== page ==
Treatment efficacy was assessed using contrast-enhanced CT/MRI/PET-CT at around week 12 after the first Ipi infusion and clinical response defined based on immune-related response criteria (irRC; ref. 14; Table 2). A clinical response was defined as complete response, partial response, and stable disease.
Analysis of peripheral blood samples
The peripheral blood was taken 2 to 5 days before the first Ipi infusion (point 0—baseline) as well as 2 to 3 days before the second (point 1—after the first infusion), before the third (point 2—after the second infusion), before the fourth infusion (point 3—after the third infusion), and within 3 to 6 weeks after the fourth infusion (point 4). Counts for leukocytes (white blood count, WBC), eosinophils, monocytes, and neutrophils were measured in the peripheral blood by routine clinical laboratory analysis using a Sysmex XE-5000 analyzer (Sysmex). The following counts were considered as normal: leukocytes (4,200–10,200/μL), eosinophils (0–400/μL), monocytes (300–800 μL), and neutrophils (2,200–6,300/μL). Peripheral blood mononuclear cells (PBMC) were obtained from heparinized venous blood by density gradient centrifugation using Biocoll (Biochrom). Isolated cells were cryopreserved in RPMI supplemented with 30% human serum and 10% DMSO at −80°C. To collect serum, blood samples were centrifuged at 3,000 rpm for 10 minutes, aliquoted, and stored at −80°C.
The following fluorescent-labeled monoclonal antibodies were used for the surface staining: HLA-DR-APC-Cy7, CD14-PerCP, CD15-PE, CD11b-APC, and PD-L1 (CD274)-PE-Cy7 (all from BD Biosciences). Staining with 4,5-Diaminofluorescein Diacetat (DAF-2DA; Cell Technology) was performed for intracellular NO measurement according to the manufacturer's recommendation. Acquisition was performed by six-color flow cytometry using FACSCanto II with FACSDiva software (both from BD Biosciences) with dead cell exclusion based on scatter profile or 7-AAD (Biolegend). The compensation control was performed with BD CompBeads set (BD Biosciences) using the manufacturer's instruction. FlowJo software (Tree Star) was used to analyze at least 100,000 events. Data were expressed as dot plots.
Serum levels of S100A8/A9 and HMGB1 were determined by ELISA assays for S100A8/A9 (Bühlmann Laboratories) and for HMGB1 (IBL International) according to the manufacturers' protocols.
Concentrations of eotaxin-1 (CCL11) in serum of treated patients were measured by the multiplex technology (Millipore) according to the manufacturer's protocol.
All data are shown as mean ± SE for the indicated time points. Results were assessed with a nonparametric two-sided Mann–Whitney U test, a two-sided Fisher exact test, a one-way ANOVA with Dunn's multiple comparison test using Prism software (GraphPad), and a multivariate logistic regression for all cell markers using SAS software (Version 9.2). Results of the multivariate analysis were described by mean of ORs together with 95% confidence intervals (CI) and P values. The linear relationship between the moMDSC frequencies and NO production in these cells was analyzed using a Pearson coefficient, with a statistical validation by a two-tailed P test, 95% CI (Prism software, GraphPad). Throughout the analyses, P values less than 0.05 were considered statistically significant. Survival was defined as the time from inclusion to death due to any cause. OS was estimated by the Kaplan–Meier method.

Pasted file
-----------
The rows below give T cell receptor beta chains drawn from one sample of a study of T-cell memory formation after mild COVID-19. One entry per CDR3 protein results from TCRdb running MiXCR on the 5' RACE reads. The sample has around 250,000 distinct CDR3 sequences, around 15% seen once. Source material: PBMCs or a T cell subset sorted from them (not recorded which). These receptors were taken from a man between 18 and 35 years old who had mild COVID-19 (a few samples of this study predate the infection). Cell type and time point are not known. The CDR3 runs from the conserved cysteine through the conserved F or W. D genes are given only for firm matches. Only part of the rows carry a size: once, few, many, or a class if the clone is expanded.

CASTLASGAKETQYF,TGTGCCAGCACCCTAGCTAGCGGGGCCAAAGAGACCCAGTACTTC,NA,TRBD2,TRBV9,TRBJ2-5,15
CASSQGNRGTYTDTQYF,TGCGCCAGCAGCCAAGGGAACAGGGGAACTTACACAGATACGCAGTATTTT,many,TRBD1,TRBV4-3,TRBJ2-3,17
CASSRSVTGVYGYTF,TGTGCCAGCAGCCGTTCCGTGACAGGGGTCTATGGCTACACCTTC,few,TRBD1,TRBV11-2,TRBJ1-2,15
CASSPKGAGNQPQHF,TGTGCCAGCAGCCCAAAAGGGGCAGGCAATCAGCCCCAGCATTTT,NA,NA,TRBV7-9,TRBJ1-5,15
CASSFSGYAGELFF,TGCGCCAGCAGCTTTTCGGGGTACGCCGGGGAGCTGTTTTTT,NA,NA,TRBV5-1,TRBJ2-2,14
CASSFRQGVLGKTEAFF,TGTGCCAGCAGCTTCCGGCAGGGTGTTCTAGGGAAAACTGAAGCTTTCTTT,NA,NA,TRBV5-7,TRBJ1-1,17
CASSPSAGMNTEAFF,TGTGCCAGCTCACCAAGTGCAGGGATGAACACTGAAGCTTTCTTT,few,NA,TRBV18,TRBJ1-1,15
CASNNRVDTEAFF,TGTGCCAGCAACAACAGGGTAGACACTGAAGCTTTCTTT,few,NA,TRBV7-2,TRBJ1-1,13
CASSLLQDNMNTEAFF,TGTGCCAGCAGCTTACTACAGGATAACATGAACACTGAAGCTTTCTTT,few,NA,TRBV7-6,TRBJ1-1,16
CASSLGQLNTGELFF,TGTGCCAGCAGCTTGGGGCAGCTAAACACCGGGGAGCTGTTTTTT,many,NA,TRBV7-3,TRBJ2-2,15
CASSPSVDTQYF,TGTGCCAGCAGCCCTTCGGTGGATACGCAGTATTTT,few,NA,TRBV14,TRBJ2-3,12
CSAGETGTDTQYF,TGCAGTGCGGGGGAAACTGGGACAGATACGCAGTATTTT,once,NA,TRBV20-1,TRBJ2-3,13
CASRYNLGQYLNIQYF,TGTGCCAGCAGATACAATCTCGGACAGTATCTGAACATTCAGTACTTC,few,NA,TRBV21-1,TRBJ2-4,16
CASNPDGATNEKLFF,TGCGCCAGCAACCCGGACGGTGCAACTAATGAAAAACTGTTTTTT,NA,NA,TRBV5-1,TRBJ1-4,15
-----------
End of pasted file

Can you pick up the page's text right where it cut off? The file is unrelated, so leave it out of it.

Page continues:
Fifty-nine melanoma patients who received Ipi were retrospectively included in this study (Table 1). The group contained 36 males (61%) and 23 females (39%). The median age of patients was 65.2 years (ranging from 32 to 84 years). Patients received Ipi treatment intravenously at a dose of 3 mg/kg of body weight every 3 weeks. The median OS was 9.8 months (95% CI, 5.7–14.1) from the date of Ipi initiation (Table 2). For the evaluation of different biomarkers, patients were divided in two groups (responding and nonresponding to Ipi treatment).
First, we analyzed the total leukocyte count in the peripheral blood of Ipi-treated patients. The amount of leukocytes in nonresponder patients at baseline (point 0) was significantly higher than in responders (P < 0.05; Fig. 1A; Table 3). Moreover, analyzing different subpopulations of myeloid leukocytes, we observed elevated monocyte and neutrophil counts at baseline in nonresponders as compared with responders (P = 0.04 and P = 0.003 respectively, Fig. 1B and C, Table 3). Upon the first Ipi infusion (point 1), we found that eosinophil counts were significantly higher than at baseline that was associated with an improved clinical response (P < 0.0001; Fig. 1D). Furthermore, using a univariate analysis, we demonstrated a strong increase in eosinophil counts from baseline to the point 1 in responders as compared with such change in nonresponders (P < 0.0001; Table 3). In contrast, monocyte counts in nonresponders were significantly higher after the first Ipi infusion as compared with baseline and with counts in responders at the same time points (P < 0.05; Fig. 1B).
To investigate possible confounding effects between different markers, we also performed a multivariate logistic regression analysis including eight potential markers such as lymphocyte, monocyte, eosinophil, and neutrophil counts as well as change in these markers between baseline and point 1 (Supplementary Table S1). Because leukocyte counts highly correlated with neutrophil counts, leukocytes were excluded from the multivariate model. The analysis confirmed the results of univariate analysis, indicating a significant increase in the eosinophil count between baseline and point 1 as the only marker to predict a response to Ipi (P = 0.017; OR of 23.2).
To address the question if the treatment with Ipi could influence MDSCs that are reported to be the most powerful immunosuppressive myeloid cells in metastatic melanoma (3, 9, 15, 16), we analyzed MDSCs in the peripheral blood of treated patients. These cells consist of monocytic and granulocytic subsets, which are defined as CD14+ CD11b+HLA-DRlo/neg SSClow (moMDSCs) and CD15+CD11b+HLA-DRlo/negSSClow (grMDSCs; refs. 9, 15, 16; Fig. 2A). We demonstrated that before the treatment, nonresponders displayed a tendency for an increase in the frequency of moMDSCs before the treatment as compared with responders (P > 0.05; Fig. 2B–D). Upon the first Ipi infusion, moMDSC levels in nonresponders were significantly higher than in responders (P < 0.05; Fig. 2D). Moreover, moMDSCs in responders were strongly reduced already after the first infusion as compared with baseline levels, whereas in nonresponders, these values showed a pronounced elevation upon the second Ipi infusion (P < 0.05 and P < 0.01, respectively; Fig. 2B–D). In contrast, we failed to find any changes in frequencies of grMDSCs both in responding and nonresponding melanoma patients upon the Ipi treatment (Fig. 2E).